Going out and coming in matter a lot. Some cultures have traditions around keeping the threshold swept and clean, as a sign of hospitality or an element of good fortune. Entryways can be inviting or intimidating. They are the portals between one world and another, and as we come and go we resort our sense of place, self, community, and possibilities.
People who study these things tell us that churches have a “high threshold” to most folks these days. That is, most folks find them very intimidating, and it takes a lot of courage and determination to work up enough nerve to enter one. There are some good reasons for this, given the way the church has acted in a lot of quarters, and given what the loudest voices in Christendom shout from our TV screens.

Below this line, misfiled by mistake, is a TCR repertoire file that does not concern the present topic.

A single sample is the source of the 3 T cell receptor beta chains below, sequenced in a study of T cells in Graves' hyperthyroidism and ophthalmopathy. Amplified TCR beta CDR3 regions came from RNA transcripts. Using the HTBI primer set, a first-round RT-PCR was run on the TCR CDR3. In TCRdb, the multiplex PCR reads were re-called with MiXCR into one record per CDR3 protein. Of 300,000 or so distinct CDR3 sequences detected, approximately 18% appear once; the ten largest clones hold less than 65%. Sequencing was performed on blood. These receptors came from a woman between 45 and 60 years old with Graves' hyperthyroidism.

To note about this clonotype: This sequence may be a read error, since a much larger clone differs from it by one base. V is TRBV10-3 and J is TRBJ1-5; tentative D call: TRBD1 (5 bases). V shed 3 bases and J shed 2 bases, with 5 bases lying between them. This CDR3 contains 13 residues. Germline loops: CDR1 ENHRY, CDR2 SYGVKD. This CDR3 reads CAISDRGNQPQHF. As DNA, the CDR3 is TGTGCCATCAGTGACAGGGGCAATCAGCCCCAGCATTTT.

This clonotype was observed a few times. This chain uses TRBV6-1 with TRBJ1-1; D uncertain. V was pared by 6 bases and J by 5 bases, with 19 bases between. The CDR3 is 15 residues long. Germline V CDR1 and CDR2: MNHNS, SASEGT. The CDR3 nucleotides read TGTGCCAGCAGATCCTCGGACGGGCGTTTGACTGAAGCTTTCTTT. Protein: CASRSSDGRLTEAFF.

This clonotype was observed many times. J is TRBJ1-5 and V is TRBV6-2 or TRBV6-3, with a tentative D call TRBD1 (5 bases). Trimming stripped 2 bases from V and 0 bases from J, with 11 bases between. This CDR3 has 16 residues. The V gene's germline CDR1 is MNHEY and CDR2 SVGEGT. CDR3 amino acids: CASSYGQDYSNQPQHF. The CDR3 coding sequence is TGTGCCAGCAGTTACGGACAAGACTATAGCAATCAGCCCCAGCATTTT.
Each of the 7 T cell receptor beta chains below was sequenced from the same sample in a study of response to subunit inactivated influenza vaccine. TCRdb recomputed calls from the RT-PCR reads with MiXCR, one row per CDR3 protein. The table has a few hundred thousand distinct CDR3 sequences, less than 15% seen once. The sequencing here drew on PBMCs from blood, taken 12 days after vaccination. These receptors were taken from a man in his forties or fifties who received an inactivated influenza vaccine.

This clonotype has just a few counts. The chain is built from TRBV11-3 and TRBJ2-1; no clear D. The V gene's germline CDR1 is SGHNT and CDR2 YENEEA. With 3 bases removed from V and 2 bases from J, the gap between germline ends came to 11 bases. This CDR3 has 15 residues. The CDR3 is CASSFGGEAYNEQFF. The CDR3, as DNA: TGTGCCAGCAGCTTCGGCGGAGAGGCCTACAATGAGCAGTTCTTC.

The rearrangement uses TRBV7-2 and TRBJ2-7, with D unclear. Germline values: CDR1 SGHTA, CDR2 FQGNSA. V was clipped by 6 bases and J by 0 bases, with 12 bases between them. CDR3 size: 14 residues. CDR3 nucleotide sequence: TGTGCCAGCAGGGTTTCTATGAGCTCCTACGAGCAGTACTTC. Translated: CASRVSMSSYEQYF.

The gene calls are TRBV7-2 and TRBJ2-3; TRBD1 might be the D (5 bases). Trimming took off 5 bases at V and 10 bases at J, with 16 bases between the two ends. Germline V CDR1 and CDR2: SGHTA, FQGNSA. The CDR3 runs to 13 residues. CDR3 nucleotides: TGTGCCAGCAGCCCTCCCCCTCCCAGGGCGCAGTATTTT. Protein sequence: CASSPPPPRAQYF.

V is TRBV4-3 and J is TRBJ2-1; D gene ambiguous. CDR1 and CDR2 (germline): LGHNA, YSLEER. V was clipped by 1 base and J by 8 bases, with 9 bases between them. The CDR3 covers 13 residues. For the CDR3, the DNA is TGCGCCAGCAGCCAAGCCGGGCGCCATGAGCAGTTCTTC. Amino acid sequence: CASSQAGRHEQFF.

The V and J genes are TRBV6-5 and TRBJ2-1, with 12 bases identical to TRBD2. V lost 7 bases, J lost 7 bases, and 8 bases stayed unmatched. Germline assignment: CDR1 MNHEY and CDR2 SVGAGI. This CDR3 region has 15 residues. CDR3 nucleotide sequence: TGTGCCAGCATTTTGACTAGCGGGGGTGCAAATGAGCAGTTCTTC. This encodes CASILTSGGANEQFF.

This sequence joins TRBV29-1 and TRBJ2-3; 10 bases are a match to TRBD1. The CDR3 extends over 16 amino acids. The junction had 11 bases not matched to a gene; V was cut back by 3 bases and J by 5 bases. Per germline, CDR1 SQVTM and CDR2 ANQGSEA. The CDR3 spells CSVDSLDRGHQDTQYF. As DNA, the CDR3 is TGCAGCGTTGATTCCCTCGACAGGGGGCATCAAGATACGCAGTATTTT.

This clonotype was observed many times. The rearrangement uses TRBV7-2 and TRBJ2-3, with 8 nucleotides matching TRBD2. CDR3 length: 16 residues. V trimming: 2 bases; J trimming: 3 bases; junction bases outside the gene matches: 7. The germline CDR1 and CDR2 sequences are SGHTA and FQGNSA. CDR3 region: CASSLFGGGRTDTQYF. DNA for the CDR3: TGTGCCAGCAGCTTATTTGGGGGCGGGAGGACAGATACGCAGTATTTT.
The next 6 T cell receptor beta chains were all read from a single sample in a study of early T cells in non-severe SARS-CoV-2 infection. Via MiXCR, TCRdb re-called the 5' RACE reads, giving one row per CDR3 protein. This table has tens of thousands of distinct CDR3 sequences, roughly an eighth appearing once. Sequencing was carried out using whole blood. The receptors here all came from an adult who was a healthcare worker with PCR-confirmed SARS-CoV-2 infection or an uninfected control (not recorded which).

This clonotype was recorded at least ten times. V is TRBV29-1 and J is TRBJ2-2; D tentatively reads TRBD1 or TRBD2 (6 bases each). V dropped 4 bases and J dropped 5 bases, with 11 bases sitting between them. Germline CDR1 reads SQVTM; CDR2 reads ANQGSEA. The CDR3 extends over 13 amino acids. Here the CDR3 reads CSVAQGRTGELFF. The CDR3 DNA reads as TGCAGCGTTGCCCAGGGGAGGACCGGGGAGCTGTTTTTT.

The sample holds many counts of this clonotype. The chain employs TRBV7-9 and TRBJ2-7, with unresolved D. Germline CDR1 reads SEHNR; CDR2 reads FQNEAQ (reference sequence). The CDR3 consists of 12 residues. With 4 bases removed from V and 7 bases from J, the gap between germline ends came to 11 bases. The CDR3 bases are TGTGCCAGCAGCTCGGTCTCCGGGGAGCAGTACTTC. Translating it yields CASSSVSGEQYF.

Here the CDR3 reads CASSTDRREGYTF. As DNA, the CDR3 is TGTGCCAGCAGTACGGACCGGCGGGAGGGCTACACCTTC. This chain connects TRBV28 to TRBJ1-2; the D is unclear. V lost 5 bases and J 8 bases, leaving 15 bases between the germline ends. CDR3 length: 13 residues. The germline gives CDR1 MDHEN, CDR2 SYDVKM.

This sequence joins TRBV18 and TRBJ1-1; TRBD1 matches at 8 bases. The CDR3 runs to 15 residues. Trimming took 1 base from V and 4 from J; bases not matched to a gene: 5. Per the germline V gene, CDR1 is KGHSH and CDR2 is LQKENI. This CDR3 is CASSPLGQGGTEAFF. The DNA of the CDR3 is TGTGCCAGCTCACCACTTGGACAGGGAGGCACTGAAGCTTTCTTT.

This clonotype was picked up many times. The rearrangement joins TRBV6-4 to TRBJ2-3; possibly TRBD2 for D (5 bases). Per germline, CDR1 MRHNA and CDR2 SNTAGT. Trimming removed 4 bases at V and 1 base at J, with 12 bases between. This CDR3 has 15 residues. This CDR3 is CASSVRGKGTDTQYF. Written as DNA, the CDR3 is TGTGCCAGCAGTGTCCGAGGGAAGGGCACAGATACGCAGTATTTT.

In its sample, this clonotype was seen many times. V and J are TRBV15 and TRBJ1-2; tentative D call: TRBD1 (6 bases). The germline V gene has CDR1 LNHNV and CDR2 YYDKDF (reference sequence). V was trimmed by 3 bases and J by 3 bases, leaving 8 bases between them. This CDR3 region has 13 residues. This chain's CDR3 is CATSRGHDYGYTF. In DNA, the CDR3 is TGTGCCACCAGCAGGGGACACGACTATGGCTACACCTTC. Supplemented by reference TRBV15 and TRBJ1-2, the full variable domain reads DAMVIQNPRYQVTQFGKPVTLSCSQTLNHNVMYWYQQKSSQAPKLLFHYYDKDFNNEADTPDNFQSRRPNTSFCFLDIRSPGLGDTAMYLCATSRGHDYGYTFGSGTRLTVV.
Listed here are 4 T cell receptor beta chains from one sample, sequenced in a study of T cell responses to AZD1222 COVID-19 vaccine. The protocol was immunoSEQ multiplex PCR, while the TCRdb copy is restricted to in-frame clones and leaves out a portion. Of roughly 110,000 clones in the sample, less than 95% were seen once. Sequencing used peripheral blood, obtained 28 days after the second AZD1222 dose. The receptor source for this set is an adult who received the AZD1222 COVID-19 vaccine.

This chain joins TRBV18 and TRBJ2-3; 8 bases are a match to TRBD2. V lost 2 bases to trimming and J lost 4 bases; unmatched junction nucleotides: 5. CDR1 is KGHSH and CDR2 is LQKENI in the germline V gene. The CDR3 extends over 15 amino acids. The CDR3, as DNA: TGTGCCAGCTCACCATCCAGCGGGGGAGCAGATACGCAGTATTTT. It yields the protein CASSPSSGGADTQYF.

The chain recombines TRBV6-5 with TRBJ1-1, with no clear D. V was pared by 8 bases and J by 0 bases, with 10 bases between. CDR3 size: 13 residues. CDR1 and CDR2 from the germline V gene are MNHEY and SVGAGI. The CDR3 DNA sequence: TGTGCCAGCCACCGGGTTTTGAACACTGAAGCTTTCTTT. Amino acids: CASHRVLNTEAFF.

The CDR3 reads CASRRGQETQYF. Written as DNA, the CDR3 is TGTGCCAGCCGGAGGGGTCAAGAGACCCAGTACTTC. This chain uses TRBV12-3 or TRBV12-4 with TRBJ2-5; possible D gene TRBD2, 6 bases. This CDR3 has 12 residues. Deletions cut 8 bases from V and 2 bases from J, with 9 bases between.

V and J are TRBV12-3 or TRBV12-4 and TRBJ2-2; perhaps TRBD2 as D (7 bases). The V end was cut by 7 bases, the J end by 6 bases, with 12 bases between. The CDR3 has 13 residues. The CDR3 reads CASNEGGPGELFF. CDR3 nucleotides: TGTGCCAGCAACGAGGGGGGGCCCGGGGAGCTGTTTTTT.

We’re working on our threshold at the church I serve. The photo here shows Steve physically patching things up, so that people are literally safer coming and going.
We are also trying to get better at telling people who we are and what it will be like if they come inside, so they can make a good choice about whether to climb the stairs. And we’re trying to remember what it’s like to be newcomers ourselves, so we can meet people where they are, as the saying goes.
Holy Week, which we’re marking right now, helps us do all this. It is a threshold experience. In Holy Week, we remember the story of Jesus’ last night with his friends, his suffering and death, and what we proclaim as his Resurrection. As we gather night after night, we stand in a liminal place, between “reality” and “metaphor,” between past and present, between communal and individual experience, between doubt and faith, between reason and wisdom. We come and go, from home to church, church and home, crossing the threshold over and over, sifting our lives with scripture, song, symbol, and meal.
If we are attentive, we will live T.S. Eliot’s great words: We shall not cease from exploration and the end of all our exploring will be to arrive where we started and know the place for the first time.